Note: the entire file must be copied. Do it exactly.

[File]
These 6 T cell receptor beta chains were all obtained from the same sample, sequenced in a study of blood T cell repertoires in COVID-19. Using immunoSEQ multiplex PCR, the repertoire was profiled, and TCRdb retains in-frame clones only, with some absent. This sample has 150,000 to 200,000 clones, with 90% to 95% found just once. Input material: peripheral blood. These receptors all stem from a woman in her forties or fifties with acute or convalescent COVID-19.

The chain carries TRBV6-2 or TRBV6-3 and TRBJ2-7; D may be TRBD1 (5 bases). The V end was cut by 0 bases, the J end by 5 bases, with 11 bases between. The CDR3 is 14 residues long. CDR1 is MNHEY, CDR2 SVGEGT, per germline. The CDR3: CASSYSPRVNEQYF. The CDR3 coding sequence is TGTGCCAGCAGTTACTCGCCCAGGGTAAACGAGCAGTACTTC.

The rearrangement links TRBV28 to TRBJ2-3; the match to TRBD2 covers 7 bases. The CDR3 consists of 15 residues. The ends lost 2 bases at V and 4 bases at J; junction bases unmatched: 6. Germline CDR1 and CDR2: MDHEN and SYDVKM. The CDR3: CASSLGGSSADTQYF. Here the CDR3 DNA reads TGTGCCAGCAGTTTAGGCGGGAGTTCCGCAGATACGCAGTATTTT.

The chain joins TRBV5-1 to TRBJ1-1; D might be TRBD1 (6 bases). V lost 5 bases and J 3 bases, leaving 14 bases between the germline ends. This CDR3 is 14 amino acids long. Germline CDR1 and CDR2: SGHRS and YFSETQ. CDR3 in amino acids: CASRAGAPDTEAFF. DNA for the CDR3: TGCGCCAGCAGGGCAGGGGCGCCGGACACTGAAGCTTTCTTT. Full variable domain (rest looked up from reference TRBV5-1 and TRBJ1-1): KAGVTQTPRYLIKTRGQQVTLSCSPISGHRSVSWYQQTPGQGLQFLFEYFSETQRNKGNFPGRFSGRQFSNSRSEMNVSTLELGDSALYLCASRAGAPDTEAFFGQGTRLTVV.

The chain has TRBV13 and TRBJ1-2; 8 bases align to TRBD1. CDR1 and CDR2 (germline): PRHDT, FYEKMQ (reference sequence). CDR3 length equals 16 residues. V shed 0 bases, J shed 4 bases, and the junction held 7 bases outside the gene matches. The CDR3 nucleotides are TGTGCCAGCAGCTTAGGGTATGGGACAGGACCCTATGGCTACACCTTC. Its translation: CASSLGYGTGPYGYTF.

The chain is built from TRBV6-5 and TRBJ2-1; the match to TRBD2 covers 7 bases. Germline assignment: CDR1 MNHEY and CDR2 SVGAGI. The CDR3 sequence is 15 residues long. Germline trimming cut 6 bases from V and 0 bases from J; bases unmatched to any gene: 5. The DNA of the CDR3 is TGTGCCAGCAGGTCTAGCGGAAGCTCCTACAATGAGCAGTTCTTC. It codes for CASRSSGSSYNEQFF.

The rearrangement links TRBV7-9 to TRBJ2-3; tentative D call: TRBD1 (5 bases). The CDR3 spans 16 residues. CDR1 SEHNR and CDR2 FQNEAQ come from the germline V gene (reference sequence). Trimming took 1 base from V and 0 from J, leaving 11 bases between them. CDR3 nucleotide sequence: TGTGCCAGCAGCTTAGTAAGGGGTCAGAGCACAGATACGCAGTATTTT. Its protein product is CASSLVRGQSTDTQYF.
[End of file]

These 6 T cell receptor beta chains were all obtained from the same sample, sequenced in a study of blood T cell repertoires in COVID-19. Using immunoSEQ multiplex PCR, the repertoire was profiled, and TCRdb retains in-frame clones only, with some absent. This sample has 150,000 to 200,000 clones, with 90% to 95% found just once. Input material: peripheral blood. These receptors all stem from a woman in her forties or fifties with acute or convalescent COVID-19.

The chain carries TRBV6-2 or TRBV6-3 and TRBJ2-7; D may be TRBD1 (5 bases). The V end was cut by 0 bases, the J end by 5 bases, with 11 bases between. The CDR3 is 14 residues long. CDR1 is MNHEY, CDR2 SVGEGT, per germline. The CDR3: CASSYSPRVNEQYF. The CDR3 coding sequence is TGTGCCAGCAGTTACTCGCCCAGGGTAAACGAGCAGTACTTC.

The rearrangement links TRBV28 to TRBJ2-3; the match to TRBD2 covers 7 bases. The CDR3 consists of 15 residues. The ends lost 2 bases at V and 4 bases at J; junction bases unmatched: 6. Germline CDR1 and CDR2: MDHEN and SYDVKM. The CDR3: CASSLGGSSADTQYF. Here the CDR3 DNA reads TGTGCCAGCAGTTTAGGCGGGAGTTCCGCAGATACGCAGTATTTT.

The chain joins TRBV5-1 to TRBJ1-1; D might be TRBD1 (6 bases). V lost 5 bases and J 3 bases, leaving 14 bases between the germline ends. This CDR3 is 14 amino acids long. Germline CDR1 and CDR2: SGHRS and YFSETQ. CDR3 in amino acids: CASRAGAPDTEAFF. DNA for the CDR3: TGCGCCAGCAGGGCAGGGGCGCCGGACACTGAAGCTTTCTTT. Full variable domain (rest looked up from reference TRBV5-1 and TRBJ1-1): KAGVTQTPRYLIKTRGQQVTLSCSPISGHRSVSWYQQTPGQGLQFLFEYFSETQRNKGNFPGRFSGRQFSNSRSEMNVSTLELGDSALYLCASRAGAPDTEAFFGQGTRLTVV.

The chain has TRBV13 and TRBJ1-2; 8 bases align to TRBD1. CDR1 and CDR2 (germline): PRHDT, FYEKMQ (reference sequence). CDR3 length equals 16 residues. V shed 0 bases, J shed 4 bases, and the junction held 7 bases outside the gene matches. The CDR3 nucleotides are TGTGCCAGCAGCTTAGGGTATGGGACAGGACCCTATGGCTACACCTTC. Its translation: CASSLGYGTGPYGYTF.

The chain is built from TRBV6-5 and TRBJ2-1; the match to TRBD2 covers 7 bases. Germline assignment: CDR1 MNHEY and CDR2 SVGAGI. The CDR3 sequence is 15 residues long. Germline trimming cut 6 bases from V and 0 bases from J; bases unmatched to any gene: 5. The DNA of the CDR3 is TGTGCCAGCAGGTCTAGCGGAAGCTCCTACAATGAGCAGTTCTTC. It codes for CASRSSGSSYNEQFF.

The rearrangement links TRBV7-9 to TRBJ2-3; tentative D call: TRBD1 (5 bases). The CDR3 spans 16 residues. CDR1 SEHNR and CDR2 FQNEAQ come from the germline V gene (reference sequence). Trimming took 1 base from V and 0 from J, leaving 11 bases between them. CDR3 nucleotide sequence: TGTGCCAGCAGCTTAGTAAGGGGTCAGAGCACAGATACGCAGTATTTT. Its protein product is CASSLVRGQSTDTQYF.